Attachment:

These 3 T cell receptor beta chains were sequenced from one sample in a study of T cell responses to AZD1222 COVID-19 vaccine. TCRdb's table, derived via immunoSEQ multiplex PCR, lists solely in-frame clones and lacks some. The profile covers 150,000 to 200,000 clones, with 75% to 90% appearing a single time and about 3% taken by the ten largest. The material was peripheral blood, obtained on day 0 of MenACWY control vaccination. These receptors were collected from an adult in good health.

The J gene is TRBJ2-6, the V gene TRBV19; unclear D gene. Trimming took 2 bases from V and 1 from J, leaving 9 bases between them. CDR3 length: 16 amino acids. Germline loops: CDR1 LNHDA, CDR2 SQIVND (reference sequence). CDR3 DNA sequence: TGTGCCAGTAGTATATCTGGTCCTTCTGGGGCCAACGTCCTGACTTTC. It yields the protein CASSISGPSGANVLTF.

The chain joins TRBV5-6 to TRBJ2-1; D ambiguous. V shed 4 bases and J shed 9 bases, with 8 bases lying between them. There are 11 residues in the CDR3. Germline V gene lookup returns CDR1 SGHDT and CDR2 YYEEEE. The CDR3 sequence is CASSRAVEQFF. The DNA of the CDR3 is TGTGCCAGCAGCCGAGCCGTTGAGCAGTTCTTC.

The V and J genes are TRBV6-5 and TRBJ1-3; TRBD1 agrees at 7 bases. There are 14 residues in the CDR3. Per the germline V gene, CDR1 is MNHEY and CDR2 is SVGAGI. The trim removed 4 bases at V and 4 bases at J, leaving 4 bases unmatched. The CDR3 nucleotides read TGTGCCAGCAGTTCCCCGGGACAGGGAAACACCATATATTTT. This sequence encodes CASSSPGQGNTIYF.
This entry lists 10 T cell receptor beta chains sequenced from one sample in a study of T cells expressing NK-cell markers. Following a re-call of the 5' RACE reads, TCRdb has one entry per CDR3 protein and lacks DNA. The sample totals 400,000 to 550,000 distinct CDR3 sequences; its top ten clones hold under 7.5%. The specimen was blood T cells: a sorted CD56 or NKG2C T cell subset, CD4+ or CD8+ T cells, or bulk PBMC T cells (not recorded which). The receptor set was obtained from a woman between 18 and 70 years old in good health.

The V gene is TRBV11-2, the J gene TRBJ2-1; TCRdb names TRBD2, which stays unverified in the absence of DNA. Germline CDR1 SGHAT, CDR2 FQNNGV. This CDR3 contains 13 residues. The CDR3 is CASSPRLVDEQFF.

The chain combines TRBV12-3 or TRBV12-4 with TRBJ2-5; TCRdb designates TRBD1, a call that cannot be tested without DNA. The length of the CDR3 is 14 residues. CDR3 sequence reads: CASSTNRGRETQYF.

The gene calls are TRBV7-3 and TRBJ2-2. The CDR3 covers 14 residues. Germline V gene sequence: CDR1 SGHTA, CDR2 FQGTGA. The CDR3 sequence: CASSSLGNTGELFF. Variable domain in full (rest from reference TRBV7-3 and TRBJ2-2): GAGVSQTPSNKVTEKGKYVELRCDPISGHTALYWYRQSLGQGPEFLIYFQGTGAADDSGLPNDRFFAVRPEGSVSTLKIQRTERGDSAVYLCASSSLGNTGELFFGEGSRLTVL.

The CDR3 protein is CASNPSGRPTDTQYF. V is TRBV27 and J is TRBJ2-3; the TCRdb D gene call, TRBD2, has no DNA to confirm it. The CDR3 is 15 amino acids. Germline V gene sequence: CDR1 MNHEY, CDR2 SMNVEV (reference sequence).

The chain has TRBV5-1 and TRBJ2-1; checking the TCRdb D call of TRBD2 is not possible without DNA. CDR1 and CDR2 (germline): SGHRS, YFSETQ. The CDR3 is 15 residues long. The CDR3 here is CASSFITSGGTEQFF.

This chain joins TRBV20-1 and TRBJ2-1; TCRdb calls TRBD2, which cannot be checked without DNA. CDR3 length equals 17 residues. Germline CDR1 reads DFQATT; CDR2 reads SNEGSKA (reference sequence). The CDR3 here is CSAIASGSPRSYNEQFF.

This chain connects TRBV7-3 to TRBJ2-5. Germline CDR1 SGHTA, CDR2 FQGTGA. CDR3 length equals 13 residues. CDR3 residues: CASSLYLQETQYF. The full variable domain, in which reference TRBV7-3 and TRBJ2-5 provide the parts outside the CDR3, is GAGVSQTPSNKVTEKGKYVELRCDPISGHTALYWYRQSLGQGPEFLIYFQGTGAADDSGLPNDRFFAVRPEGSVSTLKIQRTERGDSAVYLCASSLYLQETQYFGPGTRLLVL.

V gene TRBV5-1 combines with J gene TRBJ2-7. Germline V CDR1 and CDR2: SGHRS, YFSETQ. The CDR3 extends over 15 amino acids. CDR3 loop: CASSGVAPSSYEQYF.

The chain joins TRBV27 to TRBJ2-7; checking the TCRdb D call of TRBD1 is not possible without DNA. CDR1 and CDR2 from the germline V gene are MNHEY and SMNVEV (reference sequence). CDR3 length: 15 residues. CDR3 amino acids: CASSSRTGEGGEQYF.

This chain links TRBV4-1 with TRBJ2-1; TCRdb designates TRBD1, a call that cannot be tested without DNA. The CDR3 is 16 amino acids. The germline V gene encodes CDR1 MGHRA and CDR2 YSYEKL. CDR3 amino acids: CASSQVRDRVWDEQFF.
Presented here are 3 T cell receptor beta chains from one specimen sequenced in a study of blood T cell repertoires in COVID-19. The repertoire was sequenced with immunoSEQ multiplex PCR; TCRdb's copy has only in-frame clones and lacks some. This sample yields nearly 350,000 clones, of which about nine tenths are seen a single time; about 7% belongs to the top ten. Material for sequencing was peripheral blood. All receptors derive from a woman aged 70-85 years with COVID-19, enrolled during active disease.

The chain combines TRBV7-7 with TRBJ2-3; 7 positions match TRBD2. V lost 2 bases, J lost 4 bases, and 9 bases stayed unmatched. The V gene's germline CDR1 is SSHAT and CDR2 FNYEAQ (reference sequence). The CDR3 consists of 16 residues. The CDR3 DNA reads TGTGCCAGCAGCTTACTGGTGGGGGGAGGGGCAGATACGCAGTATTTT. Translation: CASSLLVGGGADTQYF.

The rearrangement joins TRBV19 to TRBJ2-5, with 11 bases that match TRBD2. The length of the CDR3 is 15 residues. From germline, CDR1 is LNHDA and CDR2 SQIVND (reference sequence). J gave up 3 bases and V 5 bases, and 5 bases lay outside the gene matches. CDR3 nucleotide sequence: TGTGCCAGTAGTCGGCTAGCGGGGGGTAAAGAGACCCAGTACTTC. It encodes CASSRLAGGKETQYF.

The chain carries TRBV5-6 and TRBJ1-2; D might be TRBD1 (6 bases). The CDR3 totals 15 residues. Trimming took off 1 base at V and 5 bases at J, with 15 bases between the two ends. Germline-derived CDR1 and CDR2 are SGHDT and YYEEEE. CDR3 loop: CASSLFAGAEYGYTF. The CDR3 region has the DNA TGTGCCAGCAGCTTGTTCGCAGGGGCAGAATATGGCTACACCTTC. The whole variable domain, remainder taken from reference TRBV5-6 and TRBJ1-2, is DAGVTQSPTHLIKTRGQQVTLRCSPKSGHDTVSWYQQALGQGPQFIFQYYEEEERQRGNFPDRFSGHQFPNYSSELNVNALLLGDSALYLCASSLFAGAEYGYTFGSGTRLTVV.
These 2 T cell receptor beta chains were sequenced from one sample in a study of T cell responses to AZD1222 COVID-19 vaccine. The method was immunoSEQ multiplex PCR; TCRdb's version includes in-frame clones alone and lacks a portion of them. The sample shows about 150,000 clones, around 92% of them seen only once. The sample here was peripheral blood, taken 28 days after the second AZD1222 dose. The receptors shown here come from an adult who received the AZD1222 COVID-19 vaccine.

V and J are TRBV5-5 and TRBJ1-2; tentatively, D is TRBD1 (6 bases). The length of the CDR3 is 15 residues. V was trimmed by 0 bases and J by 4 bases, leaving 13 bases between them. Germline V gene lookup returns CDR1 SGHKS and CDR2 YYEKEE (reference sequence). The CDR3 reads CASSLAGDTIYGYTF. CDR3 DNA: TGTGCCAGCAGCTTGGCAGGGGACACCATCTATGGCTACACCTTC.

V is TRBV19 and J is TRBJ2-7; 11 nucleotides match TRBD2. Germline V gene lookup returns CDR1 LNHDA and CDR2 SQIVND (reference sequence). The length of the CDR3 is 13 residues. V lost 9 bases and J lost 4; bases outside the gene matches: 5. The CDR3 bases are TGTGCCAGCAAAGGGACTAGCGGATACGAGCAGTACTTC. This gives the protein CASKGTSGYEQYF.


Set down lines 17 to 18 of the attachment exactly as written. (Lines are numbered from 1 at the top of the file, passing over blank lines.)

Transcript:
The chain combines TRBV7-7 with TRBJ2-3; 7 positions match TRBD2. V lost 2 bases, J lost 4 bases, and 9 bases stayed unmatched. The V gene's germline CDR1 is SSHAT and CDR2 FNYEAQ (reference sequence). The CDR3 consists of 16 residues. The CDR3 DNA reads TGTGCCAGCAGCTTACTGGTGGGGGGAGGGGCAGATACGCAGTATTTT. Translation: CASSLLVGGGADTQYF.

The rearrangement joins TRBV19 to TRBJ2-5, with 11 bases that match TRBD2. The length of the CDR3 is 15 residues. From germline, CDR1 is LNHDA and CDR2 SQIVND (reference sequence). J gave up 3 bases and V 5 bases, and 5 bases lay outside the gene matches. CDR3 nucleotide sequence: TGTGCCAGTAGTCGGCTAGCGGGGGGTAAAGAGACCCAGTACTTC. It encodes CASSRLAGGKETQYF.